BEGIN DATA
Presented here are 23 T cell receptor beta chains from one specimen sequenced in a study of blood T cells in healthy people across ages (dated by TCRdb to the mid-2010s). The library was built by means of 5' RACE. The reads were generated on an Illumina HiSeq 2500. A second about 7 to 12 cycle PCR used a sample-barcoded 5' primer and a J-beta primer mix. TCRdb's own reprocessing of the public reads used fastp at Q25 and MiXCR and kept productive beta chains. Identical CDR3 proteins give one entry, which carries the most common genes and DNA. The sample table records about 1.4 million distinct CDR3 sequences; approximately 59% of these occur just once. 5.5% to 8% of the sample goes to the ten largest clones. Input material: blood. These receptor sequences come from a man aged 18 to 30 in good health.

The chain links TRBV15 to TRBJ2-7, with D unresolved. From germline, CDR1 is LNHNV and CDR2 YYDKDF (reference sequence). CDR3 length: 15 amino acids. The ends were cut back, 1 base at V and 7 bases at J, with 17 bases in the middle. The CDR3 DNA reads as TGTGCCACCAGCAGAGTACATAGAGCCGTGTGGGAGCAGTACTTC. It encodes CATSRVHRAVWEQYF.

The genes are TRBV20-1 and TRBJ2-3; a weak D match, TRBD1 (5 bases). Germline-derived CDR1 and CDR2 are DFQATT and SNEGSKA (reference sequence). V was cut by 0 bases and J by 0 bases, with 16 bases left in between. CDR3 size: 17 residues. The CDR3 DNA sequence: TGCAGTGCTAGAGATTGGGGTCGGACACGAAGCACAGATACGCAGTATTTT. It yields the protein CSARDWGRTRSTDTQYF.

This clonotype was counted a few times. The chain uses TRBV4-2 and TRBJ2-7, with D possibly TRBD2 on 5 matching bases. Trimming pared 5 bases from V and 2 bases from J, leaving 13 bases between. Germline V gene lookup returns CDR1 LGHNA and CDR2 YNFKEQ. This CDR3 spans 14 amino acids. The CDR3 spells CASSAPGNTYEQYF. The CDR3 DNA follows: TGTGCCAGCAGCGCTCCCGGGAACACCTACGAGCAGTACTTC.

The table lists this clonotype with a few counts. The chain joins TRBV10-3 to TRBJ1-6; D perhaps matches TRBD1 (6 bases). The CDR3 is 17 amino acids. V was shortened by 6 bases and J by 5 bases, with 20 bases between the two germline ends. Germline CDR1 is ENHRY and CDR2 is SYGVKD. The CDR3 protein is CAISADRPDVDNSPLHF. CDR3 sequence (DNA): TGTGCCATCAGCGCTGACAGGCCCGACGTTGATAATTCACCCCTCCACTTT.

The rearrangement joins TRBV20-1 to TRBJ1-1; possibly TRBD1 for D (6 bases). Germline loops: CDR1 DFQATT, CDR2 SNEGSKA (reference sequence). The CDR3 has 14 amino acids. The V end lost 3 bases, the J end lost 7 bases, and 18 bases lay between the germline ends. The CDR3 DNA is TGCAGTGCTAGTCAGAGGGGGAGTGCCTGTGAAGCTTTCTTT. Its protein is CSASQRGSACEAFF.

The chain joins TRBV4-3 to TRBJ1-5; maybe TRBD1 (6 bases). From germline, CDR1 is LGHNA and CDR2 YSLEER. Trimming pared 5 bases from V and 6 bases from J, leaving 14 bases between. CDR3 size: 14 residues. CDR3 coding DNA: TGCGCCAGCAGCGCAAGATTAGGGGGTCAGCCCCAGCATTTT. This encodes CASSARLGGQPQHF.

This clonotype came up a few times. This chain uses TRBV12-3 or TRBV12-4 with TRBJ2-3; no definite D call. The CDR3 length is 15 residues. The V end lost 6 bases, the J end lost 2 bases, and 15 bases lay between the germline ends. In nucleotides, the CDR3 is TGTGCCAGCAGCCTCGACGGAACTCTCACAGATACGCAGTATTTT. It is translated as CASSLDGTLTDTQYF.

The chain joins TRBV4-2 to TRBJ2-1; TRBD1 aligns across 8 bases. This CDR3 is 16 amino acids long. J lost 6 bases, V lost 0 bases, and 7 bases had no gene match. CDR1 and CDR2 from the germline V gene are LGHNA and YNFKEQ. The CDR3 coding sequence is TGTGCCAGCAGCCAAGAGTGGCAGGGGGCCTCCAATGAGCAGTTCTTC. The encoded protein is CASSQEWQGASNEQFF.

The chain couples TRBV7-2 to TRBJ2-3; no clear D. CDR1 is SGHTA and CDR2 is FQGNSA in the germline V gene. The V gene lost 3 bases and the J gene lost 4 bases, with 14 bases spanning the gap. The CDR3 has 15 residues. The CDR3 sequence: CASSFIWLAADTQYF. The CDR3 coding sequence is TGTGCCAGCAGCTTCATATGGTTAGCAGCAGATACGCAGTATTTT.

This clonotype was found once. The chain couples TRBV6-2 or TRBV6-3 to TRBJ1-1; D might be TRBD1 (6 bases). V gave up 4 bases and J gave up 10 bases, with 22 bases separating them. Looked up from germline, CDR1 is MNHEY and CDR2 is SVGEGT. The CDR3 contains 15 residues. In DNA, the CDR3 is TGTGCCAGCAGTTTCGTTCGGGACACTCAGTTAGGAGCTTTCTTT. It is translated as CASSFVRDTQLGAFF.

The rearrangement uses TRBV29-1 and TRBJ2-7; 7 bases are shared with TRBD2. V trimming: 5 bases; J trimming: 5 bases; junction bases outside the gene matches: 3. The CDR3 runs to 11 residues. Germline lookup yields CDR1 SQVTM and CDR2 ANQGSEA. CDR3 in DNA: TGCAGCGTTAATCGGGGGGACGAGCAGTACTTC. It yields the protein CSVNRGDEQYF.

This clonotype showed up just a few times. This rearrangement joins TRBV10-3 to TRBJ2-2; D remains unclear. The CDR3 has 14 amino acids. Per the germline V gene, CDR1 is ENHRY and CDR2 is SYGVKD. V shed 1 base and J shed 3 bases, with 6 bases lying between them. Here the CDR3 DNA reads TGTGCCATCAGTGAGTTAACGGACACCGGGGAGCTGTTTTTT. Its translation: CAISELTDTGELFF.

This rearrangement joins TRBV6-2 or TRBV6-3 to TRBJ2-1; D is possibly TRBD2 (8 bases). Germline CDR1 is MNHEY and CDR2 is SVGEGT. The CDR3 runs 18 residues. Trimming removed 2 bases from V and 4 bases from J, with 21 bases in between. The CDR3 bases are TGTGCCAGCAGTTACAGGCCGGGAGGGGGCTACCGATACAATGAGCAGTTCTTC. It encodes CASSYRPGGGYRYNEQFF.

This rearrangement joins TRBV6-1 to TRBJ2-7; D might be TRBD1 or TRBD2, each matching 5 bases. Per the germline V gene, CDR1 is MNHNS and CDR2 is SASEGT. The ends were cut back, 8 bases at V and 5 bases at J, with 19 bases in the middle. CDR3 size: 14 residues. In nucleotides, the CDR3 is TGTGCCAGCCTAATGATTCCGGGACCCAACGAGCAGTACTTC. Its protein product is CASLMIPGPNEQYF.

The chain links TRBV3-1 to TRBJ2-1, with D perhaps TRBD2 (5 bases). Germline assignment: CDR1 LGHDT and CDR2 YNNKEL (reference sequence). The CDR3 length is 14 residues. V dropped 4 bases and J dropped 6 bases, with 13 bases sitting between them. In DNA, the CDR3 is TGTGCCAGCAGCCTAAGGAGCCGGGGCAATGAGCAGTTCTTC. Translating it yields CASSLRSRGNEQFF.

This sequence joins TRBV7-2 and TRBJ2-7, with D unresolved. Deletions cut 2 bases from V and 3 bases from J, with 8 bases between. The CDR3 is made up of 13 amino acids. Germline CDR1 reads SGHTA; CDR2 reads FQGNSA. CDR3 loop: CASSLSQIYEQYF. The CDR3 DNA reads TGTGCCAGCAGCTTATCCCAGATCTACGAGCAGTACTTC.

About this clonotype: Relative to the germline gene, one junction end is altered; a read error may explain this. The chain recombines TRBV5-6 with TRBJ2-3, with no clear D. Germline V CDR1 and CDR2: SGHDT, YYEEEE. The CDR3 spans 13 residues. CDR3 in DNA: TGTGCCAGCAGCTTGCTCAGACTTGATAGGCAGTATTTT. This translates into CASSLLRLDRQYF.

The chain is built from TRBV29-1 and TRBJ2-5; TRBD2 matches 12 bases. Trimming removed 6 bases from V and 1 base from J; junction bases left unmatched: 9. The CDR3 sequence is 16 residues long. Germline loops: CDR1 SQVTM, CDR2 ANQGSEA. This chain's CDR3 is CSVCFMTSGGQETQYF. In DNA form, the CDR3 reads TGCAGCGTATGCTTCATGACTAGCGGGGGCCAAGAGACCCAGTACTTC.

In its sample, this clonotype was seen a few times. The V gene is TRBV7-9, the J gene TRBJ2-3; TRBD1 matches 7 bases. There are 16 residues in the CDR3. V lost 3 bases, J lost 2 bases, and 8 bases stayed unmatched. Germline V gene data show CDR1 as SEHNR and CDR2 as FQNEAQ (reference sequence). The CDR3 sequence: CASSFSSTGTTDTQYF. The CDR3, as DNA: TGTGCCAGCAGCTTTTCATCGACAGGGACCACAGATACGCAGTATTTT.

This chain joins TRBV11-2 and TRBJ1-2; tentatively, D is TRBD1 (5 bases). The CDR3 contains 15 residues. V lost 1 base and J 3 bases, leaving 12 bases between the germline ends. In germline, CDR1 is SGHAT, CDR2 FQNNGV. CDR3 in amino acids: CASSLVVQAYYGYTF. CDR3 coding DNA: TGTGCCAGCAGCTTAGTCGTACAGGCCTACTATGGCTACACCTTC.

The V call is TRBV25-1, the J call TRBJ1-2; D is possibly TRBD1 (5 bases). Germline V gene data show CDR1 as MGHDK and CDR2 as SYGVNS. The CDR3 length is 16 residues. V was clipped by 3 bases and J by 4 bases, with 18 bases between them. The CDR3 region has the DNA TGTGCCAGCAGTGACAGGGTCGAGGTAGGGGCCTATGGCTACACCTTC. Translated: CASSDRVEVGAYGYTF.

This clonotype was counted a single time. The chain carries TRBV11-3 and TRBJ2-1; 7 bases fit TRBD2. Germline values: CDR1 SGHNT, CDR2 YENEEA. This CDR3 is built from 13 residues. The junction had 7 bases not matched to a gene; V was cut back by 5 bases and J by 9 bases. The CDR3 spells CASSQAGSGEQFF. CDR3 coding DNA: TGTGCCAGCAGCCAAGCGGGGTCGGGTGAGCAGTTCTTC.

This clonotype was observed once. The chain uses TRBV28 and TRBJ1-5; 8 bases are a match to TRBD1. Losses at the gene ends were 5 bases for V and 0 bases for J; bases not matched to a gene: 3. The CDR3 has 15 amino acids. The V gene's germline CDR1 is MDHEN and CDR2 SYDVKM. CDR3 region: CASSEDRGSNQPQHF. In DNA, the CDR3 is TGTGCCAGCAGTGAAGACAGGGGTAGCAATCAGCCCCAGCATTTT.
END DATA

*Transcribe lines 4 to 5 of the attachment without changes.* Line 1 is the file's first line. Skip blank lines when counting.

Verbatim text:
This clonotype was counted a few times. The chain uses TRBV4-2 and TRBJ2-7, with D possibly TRBD2 on 5 matching bases. Trimming pared 5 bases from V and 2 bases from J, leaving 13 bases between. Germline V gene lookup returns CDR1 LGHNA and CDR2 YNFKEQ. This CDR3 spans 14 amino acids. The CDR3 spells CASSAPGNTYEQYF. The CDR3 DNA follows: TGTGCCAGCAGCGCTCCCGGGAACACCTACGAGCAGTACTTC.

The table lists this clonotype with a few counts. The chain joins TRBV10-3 to TRBJ1-6; D perhaps matches TRBD1 (6 bases). The CDR3 is 17 amino acids. V was shortened by 6 bases and J by 5 bases, with 20 bases between the two germline ends. Germline CDR1 is ENHRY and CDR2 is SYGVKD. The CDR3 protein is CAISADRPDVDNSPLHF. CDR3 sequence (DNA): TGTGCCATCAGCGCTGACAGGCCCGACGTTGATAATTCACCCCTCCACTTT.